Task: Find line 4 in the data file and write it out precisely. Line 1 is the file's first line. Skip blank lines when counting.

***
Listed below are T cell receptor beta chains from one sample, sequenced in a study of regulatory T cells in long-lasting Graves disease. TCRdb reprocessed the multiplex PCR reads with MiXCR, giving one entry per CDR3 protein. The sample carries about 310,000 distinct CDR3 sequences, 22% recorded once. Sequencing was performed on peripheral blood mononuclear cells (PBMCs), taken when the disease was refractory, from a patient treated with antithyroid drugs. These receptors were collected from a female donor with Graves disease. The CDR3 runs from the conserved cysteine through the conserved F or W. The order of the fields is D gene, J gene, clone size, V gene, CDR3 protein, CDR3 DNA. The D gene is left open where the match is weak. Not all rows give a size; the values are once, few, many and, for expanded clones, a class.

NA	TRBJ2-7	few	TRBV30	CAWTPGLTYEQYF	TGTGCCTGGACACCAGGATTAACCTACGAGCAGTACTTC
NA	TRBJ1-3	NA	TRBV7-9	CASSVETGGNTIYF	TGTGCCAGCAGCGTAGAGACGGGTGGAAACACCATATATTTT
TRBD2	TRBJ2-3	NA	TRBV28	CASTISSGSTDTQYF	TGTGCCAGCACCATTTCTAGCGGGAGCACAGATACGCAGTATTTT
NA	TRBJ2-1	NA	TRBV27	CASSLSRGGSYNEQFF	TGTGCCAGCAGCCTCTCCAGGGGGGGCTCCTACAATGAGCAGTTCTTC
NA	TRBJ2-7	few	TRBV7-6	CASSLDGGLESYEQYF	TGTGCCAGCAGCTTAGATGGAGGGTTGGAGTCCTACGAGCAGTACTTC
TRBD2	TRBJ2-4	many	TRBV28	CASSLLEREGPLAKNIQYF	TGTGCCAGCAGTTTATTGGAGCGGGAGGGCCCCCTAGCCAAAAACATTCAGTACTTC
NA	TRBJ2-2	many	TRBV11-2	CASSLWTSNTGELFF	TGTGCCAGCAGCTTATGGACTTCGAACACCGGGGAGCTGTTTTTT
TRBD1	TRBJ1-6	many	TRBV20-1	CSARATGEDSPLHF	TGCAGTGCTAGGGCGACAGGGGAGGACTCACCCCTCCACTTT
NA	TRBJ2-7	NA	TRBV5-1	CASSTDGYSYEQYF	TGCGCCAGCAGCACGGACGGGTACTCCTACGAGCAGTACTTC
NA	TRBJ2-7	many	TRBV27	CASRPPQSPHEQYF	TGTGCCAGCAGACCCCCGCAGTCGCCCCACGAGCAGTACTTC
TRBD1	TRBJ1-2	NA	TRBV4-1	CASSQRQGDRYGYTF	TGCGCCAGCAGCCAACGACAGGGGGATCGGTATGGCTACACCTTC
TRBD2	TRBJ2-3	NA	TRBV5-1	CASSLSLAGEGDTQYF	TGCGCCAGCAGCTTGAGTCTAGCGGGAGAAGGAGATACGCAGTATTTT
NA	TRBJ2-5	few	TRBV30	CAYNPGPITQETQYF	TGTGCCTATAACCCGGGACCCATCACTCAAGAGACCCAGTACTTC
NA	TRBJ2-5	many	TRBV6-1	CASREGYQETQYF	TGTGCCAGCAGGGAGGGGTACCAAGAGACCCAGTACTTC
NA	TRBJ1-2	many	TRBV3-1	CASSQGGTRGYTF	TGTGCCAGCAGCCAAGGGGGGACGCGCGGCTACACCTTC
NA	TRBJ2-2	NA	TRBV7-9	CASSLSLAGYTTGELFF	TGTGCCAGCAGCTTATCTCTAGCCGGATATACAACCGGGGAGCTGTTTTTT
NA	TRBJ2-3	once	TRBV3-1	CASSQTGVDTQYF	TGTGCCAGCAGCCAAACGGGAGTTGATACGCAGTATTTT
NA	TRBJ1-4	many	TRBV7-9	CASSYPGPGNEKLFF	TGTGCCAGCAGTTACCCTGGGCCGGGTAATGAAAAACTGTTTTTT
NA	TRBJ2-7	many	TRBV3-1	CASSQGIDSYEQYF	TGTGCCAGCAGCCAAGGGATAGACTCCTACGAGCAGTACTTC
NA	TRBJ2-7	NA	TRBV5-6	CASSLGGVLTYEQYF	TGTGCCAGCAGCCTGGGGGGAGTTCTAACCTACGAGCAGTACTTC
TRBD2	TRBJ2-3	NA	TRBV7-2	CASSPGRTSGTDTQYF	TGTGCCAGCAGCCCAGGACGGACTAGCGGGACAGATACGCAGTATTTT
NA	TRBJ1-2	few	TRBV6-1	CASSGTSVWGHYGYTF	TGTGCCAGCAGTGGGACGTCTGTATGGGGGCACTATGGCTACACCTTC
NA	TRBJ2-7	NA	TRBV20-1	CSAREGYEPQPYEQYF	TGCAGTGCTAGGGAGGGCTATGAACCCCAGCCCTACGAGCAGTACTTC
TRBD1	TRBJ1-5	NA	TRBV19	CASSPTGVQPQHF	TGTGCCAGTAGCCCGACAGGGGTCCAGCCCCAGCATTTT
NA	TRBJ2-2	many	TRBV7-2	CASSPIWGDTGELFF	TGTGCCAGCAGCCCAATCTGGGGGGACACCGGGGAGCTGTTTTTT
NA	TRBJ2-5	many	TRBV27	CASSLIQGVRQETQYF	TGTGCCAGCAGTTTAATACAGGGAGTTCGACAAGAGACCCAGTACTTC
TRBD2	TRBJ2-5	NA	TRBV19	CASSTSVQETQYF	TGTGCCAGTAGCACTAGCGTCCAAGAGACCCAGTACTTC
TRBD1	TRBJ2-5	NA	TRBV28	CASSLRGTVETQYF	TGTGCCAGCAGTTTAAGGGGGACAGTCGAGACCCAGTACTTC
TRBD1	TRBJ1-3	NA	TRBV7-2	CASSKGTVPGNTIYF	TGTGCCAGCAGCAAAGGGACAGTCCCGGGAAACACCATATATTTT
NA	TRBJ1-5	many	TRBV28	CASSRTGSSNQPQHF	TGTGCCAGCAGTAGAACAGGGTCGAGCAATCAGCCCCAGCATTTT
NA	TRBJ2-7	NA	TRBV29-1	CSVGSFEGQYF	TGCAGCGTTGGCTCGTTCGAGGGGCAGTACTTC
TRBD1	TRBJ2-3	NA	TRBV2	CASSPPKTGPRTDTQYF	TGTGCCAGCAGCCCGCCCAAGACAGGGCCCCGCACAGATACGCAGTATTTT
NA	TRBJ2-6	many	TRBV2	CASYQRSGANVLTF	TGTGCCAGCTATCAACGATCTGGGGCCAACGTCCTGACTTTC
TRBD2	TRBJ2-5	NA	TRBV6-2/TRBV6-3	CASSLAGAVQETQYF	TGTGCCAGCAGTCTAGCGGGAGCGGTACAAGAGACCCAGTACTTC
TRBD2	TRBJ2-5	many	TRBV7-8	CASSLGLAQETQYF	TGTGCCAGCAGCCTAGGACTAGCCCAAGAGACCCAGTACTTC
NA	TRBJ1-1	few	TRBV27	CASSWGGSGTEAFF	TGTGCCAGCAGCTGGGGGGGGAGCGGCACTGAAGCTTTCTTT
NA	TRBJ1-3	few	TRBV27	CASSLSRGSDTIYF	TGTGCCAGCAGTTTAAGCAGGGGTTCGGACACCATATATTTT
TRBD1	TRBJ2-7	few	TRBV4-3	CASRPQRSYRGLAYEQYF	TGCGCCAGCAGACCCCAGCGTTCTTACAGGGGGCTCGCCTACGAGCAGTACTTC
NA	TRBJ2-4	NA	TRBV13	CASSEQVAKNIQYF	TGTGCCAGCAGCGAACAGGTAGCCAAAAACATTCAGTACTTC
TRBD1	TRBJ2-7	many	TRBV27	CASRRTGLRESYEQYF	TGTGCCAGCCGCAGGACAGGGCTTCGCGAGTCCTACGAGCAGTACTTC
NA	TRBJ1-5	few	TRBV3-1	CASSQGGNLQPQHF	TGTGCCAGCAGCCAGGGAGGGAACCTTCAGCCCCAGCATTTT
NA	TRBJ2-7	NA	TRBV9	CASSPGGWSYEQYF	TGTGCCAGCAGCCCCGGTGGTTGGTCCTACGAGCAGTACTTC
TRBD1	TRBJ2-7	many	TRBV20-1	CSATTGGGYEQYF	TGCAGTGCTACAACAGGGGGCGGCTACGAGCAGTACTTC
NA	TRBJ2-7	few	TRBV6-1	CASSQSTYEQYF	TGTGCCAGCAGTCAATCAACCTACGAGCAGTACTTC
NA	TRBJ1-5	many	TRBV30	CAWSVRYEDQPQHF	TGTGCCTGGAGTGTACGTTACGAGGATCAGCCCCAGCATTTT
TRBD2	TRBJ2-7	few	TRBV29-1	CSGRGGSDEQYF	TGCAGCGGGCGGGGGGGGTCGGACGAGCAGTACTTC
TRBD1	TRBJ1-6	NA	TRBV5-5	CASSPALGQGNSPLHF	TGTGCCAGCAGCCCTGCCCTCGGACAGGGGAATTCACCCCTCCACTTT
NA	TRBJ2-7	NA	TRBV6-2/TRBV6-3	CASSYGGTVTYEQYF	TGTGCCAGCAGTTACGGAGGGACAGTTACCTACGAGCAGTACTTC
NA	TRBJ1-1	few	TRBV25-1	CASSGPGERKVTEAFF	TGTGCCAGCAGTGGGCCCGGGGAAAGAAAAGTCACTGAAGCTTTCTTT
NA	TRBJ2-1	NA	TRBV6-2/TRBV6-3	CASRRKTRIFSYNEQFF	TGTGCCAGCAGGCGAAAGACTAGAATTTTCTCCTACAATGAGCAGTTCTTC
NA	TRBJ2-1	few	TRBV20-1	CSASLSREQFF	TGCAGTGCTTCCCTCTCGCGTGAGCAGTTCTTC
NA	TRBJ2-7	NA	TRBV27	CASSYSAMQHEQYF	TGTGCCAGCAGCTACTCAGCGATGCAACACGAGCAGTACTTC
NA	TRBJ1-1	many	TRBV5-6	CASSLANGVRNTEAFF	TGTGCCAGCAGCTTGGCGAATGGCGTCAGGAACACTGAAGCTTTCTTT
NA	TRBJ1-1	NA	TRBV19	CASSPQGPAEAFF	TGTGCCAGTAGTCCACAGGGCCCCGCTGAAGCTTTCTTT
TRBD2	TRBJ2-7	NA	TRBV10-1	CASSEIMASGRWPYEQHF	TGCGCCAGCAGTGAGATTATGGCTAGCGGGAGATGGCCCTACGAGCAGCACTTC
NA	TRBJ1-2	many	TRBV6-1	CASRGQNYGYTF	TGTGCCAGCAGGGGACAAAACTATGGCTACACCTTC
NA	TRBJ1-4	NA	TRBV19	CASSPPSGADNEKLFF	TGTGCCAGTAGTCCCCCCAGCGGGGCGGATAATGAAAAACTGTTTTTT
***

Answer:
TRBD2	TRBJ2-3	NA	TRBV28	CASTISSGSTDTQYF	TGTGCCAGCACCATTTCTAGCGGGAGCACAGATACGCAGTATTTT